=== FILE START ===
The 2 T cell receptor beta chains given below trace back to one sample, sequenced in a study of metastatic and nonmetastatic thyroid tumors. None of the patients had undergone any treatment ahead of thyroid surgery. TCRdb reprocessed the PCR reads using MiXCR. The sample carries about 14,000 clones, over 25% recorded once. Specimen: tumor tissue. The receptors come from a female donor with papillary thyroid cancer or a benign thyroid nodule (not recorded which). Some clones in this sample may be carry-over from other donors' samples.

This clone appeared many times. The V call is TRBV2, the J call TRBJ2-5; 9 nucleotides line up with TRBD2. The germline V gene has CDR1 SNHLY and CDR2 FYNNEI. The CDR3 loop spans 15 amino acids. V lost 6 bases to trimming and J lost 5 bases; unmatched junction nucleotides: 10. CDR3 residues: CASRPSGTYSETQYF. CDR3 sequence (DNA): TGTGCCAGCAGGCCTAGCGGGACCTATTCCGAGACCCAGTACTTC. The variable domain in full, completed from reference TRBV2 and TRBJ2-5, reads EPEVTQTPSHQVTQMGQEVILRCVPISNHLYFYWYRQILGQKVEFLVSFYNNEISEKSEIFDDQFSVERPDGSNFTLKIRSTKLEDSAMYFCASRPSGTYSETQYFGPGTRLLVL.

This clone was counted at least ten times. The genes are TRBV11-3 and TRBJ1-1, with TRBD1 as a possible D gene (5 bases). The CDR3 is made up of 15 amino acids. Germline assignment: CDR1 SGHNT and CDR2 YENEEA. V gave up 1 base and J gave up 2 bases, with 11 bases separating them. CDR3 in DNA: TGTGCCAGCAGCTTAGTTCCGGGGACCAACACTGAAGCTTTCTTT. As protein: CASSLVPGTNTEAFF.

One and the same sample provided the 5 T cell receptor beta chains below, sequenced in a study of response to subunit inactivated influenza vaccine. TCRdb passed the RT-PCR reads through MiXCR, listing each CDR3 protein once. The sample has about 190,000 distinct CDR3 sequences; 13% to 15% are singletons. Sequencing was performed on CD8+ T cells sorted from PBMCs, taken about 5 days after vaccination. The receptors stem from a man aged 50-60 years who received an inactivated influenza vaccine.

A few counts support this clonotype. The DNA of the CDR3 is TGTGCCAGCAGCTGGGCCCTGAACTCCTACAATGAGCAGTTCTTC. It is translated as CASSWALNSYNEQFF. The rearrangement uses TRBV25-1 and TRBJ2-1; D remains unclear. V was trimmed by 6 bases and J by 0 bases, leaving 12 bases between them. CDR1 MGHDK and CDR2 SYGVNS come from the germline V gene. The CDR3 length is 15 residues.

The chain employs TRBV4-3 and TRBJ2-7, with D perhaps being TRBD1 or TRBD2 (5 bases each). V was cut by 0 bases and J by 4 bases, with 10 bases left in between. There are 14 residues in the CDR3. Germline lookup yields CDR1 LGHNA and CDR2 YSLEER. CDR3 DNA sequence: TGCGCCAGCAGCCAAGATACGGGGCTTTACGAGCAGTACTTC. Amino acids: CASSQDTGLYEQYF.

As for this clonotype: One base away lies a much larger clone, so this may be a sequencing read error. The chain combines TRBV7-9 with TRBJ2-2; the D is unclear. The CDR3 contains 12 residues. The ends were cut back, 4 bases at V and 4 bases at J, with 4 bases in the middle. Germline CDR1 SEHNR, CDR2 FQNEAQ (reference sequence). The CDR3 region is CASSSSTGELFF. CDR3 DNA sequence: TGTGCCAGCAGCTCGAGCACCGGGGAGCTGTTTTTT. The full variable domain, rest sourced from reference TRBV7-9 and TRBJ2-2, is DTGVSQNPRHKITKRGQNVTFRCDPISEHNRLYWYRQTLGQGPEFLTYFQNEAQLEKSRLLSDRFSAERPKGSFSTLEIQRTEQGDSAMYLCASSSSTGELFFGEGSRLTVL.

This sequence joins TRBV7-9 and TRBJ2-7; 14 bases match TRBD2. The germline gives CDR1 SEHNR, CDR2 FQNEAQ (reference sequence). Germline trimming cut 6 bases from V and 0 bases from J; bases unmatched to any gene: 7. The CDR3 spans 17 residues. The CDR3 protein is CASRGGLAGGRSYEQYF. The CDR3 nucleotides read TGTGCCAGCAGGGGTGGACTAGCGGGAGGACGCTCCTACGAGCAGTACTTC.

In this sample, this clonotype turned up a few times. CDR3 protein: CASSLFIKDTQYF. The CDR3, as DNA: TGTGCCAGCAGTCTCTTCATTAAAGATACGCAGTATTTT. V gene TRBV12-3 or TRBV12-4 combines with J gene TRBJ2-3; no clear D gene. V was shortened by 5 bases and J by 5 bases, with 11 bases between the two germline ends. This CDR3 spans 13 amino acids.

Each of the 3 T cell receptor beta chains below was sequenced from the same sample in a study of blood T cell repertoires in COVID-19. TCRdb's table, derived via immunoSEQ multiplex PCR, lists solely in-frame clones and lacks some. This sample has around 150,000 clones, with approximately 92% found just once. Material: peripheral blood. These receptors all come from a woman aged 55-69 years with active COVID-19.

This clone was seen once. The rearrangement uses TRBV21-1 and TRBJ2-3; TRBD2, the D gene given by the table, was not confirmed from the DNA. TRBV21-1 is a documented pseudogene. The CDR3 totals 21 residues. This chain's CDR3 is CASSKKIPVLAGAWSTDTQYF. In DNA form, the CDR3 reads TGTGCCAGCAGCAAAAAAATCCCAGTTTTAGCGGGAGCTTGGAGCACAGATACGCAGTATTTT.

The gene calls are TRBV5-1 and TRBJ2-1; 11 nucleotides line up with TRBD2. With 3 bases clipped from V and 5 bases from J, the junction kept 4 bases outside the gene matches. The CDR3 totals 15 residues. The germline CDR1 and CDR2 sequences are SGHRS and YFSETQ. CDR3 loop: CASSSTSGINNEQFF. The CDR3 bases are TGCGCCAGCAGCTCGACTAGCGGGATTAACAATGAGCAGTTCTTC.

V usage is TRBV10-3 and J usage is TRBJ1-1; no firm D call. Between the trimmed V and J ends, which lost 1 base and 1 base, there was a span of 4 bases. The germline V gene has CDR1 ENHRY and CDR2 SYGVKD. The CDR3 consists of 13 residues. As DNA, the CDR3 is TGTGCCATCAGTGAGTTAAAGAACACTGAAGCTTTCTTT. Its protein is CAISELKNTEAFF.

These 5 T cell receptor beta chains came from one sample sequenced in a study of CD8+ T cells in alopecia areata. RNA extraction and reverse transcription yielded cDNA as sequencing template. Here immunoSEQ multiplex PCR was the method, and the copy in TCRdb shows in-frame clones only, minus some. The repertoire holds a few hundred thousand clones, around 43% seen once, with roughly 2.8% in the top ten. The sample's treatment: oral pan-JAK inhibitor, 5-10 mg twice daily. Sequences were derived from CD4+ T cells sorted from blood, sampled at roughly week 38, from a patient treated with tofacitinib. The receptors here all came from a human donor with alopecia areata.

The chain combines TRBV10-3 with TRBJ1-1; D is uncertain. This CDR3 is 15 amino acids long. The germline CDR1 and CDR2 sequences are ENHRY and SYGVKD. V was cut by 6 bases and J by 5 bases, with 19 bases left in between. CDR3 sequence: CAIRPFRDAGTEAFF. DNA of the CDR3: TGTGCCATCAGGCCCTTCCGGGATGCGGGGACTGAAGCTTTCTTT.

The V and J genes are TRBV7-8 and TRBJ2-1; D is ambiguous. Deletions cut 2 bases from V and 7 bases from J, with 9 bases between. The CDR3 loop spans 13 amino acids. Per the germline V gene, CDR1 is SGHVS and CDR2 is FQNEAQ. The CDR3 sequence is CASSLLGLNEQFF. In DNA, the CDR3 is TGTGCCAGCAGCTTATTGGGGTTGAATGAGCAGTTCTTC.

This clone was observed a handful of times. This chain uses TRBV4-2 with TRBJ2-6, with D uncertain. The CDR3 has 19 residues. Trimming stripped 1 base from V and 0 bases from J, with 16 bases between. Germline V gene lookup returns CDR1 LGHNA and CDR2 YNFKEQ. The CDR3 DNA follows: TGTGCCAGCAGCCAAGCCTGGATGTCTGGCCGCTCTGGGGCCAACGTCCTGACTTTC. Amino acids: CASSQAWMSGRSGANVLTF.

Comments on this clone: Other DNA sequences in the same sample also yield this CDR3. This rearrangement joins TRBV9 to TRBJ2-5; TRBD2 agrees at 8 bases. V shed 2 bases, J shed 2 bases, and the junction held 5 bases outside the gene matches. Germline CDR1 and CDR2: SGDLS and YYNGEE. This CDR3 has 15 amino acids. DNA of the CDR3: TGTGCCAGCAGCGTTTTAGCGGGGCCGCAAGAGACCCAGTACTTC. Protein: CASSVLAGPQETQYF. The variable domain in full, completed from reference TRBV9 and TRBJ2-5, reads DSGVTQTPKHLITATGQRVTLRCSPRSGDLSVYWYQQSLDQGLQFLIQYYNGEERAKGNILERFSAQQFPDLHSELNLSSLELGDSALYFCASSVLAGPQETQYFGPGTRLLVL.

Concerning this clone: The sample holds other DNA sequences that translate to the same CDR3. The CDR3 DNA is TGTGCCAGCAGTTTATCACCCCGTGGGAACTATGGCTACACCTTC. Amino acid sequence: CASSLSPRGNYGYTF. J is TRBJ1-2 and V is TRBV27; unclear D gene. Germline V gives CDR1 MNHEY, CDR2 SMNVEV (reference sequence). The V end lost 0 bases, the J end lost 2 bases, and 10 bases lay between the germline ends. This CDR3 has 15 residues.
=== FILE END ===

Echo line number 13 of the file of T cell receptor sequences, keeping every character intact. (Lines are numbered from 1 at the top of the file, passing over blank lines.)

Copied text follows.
V usage is TRBV10-3 and J usage is TRBJ1-1; no firm D call. Between the trimmed V and J ends, which lost 1 base and 1 base, there was a span of 4 bases. The germline V gene has CDR1 ENHRY and CDR2 SYGVKD. The CDR3 consists of 13 residues. As DNA, the CDR3 is TGTGCCATCAGTGAGTTAAAGAACACTGAAGCTTTCTTT. Its protein is CAISELKNTEAFF.